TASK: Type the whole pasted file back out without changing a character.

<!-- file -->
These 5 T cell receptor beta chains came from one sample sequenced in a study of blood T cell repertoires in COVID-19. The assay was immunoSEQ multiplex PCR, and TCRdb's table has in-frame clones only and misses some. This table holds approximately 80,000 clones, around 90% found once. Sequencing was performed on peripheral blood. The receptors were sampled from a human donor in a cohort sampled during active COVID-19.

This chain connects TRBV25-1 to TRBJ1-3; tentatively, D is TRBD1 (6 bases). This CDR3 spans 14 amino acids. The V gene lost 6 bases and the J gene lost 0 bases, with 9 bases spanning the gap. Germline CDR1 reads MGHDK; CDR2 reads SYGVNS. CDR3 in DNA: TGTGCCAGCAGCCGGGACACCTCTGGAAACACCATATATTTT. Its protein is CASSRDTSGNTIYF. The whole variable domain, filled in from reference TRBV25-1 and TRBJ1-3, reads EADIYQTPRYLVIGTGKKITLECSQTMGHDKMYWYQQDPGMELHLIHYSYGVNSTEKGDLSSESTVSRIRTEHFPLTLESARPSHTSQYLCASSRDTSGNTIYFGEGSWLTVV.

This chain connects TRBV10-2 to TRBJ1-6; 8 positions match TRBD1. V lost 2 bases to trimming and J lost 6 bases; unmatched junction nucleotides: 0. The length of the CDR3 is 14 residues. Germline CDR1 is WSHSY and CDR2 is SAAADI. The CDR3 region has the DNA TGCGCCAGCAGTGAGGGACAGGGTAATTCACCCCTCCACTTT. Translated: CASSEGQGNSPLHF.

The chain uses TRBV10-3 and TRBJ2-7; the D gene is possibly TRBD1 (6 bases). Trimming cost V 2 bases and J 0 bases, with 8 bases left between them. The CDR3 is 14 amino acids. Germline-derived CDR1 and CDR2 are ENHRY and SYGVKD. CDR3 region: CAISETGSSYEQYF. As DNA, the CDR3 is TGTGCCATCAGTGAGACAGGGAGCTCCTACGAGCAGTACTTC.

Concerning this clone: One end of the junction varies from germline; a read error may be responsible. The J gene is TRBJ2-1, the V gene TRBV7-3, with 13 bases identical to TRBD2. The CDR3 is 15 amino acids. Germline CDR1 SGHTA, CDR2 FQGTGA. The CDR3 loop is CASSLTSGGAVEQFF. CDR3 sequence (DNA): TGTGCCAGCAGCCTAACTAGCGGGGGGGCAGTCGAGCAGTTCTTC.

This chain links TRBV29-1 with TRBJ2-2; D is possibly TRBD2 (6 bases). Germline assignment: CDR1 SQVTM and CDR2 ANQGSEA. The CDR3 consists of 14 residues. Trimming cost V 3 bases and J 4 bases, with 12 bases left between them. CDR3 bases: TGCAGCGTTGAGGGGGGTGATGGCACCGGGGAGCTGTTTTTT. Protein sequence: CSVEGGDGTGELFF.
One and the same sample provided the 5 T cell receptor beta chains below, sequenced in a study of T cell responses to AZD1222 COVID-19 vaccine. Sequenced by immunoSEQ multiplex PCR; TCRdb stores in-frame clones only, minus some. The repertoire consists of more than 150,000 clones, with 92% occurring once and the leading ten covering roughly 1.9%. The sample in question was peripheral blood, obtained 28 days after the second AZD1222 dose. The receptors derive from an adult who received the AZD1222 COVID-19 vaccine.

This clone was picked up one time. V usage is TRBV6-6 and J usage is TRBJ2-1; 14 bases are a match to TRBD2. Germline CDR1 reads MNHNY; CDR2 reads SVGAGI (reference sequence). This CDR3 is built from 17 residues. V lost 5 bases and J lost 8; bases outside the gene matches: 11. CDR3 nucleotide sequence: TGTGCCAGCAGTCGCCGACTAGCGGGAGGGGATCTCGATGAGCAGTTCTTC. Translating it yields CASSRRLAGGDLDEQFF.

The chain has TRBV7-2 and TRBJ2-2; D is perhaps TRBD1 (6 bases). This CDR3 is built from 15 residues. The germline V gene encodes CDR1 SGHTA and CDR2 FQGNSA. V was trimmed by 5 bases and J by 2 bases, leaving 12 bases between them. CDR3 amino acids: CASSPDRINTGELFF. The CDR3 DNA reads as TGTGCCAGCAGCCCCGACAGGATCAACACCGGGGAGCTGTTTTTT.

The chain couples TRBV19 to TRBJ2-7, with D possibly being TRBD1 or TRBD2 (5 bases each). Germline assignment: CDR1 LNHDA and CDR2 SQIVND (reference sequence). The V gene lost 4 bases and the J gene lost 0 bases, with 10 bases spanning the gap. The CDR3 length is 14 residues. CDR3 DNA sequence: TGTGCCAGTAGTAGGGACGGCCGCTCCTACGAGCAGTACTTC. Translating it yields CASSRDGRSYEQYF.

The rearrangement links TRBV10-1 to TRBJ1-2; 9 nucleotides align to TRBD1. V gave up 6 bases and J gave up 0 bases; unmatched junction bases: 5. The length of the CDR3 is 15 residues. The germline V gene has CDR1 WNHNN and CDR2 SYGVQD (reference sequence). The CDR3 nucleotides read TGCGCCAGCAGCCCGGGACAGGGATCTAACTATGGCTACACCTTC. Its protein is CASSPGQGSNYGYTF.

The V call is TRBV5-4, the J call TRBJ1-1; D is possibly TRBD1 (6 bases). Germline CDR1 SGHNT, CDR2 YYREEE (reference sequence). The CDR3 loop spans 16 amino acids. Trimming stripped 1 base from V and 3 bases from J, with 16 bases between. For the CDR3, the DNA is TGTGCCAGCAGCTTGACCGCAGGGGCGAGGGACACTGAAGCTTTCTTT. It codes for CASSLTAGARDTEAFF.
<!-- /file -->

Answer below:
These 5 T cell receptor beta chains came from one sample sequenced in a study of blood T cell repertoires in COVID-19. The assay was immunoSEQ multiplex PCR, and TCRdb's table has in-frame clones only and misses some. This table holds approximately 80,000 clones, around 90% found once. Sequencing was performed on peripheral blood. The receptors were sampled from a human donor in a cohort sampled during active COVID-19.

This chain connects TRBV25-1 to TRBJ1-3; tentatively, D is TRBD1 (6 bases). This CDR3 spans 14 amino acids. The V gene lost 6 bases and the J gene lost 0 bases, with 9 bases spanning the gap. Germline CDR1 reads MGHDK; CDR2 reads SYGVNS. CDR3 in DNA: TGTGCCAGCAGCCGGGACACCTCTGGAAACACCATATATTTT. Its protein is CASSRDTSGNTIYF. The whole variable domain, filled in from reference TRBV25-1 and TRBJ1-3, reads EADIYQTPRYLVIGTGKKITLECSQTMGHDKMYWYQQDPGMELHLIHYSYGVNSTEKGDLSSESTVSRIRTEHFPLTLESARPSHTSQYLCASSRDTSGNTIYFGEGSWLTVV.

This chain connects TRBV10-2 to TRBJ1-6; 8 positions match TRBD1. V lost 2 bases to trimming and J lost 6 bases; unmatched junction nucleotides: 0. The length of the CDR3 is 14 residues. Germline CDR1 is WSHSY and CDR2 is SAAADI. The CDR3 region has the DNA TGCGCCAGCAGTGAGGGACAGGGTAATTCACCCCTCCACTTT. Translated: CASSEGQGNSPLHF.

The chain uses TRBV10-3 and TRBJ2-7; the D gene is possibly TRBD1 (6 bases). Trimming cost V 2 bases and J 0 bases, with 8 bases left between them. The CDR3 is 14 amino acids. Germline-derived CDR1 and CDR2 are ENHRY and SYGVKD. CDR3 region: CAISETGSSYEQYF. As DNA, the CDR3 is TGTGCCATCAGTGAGACAGGGAGCTCCTACGAGCAGTACTTC.

Concerning this clone: One end of the junction varies from germline; a read error may be responsible. The J gene is TRBJ2-1, the V gene TRBV7-3, with 13 bases identical to TRBD2. The CDR3 is 15 amino acids. Germline CDR1 SGHTA, CDR2 FQGTGA. The CDR3 loop is CASSLTSGGAVEQFF. CDR3 sequence (DNA): TGTGCCAGCAGCCTAACTAGCGGGGGGGCAGTCGAGCAGTTCTTC.

This chain links TRBV29-1 with TRBJ2-2; D is possibly TRBD2 (6 bases). Germline assignment: CDR1 SQVTM and CDR2 ANQGSEA. The CDR3 consists of 14 residues. Trimming cost V 3 bases and J 4 bases, with 12 bases left between them. CDR3 bases: TGCAGCGTTGAGGGGGGTGATGGCACCGGGGAGCTGTTTTTT. Protein sequence: CSVEGGDGTGELFF.
One and the same sample provided the 5 T cell receptor beta chains below, sequenced in a study of T cell responses to AZD1222 COVID-19 vaccine. Sequenced by immunoSEQ multiplex PCR; TCRdb stores in-frame clones only, minus some. The repertoire consists of more than 150,000 clones, with 92% occurring once and the leading ten covering roughly 1.9%. The sample in question was peripheral blood, obtained 28 days after the second AZD1222 dose. The receptors derive from an adult who received the AZD1222 COVID-19 vaccine.

This clone was picked up one time. V usage is TRBV6-6 and J usage is TRBJ2-1; 14 bases are a match to TRBD2. Germline CDR1 reads MNHNY; CDR2 reads SVGAGI (reference sequence). This CDR3 is built from 17 residues. V lost 5 bases and J lost 8; bases outside the gene matches: 11. CDR3 nucleotide sequence: TGTGCCAGCAGTCGCCGACTAGCGGGAGGGGATCTCGATGAGCAGTTCTTC. Translating it yields CASSRRLAGGDLDEQFF.

The chain has TRBV7-2 and TRBJ2-2; D is perhaps TRBD1 (6 bases). This CDR3 is built from 15 residues. The germline V gene encodes CDR1 SGHTA and CDR2 FQGNSA. V was trimmed by 5 bases and J by 2 bases, leaving 12 bases between them. CDR3 amino acids: CASSPDRINTGELFF. The CDR3 DNA reads as TGTGCCAGCAGCCCCGACAGGATCAACACCGGGGAGCTGTTTTTT.

The chain couples TRBV19 to TRBJ2-7, with D possibly being TRBD1 or TRBD2 (5 bases each). Germline assignment: CDR1 LNHDA and CDR2 SQIVND (reference sequence). The V gene lost 4 bases and the J gene lost 0 bases, with 10 bases spanning the gap. The CDR3 length is 14 residues. CDR3 DNA sequence: TGTGCCAGTAGTAGGGACGGCCGCTCCTACGAGCAGTACTTC. Translating it yields CASSRDGRSYEQYF.

The rearrangement links TRBV10-1 to TRBJ1-2; 9 nucleotides align to TRBD1. V gave up 6 bases and J gave up 0 bases; unmatched junction bases: 5. The length of the CDR3 is 15 residues. The germline V gene has CDR1 WNHNN and CDR2 SYGVQD (reference sequence). The CDR3 nucleotides read TGCGCCAGCAGCCCGGGACAGGGATCTAACTATGGCTACACCTTC. Its protein is CASSPGQGSNYGYTF.

The V call is TRBV5-4, the J call TRBJ1-1; D is possibly TRBD1 (6 bases). Germline CDR1 SGHNT, CDR2 YYREEE (reference sequence). The CDR3 loop spans 16 amino acids. Trimming stripped 1 base from V and 3 bases from J, with 16 bases between. For the CDR3, the DNA is TGTGCCAGCAGCTTGACCGCAGGGGCGAGGGACACTGAAGCTTTCTTT. It codes for CASSLTAGARDTEAFF.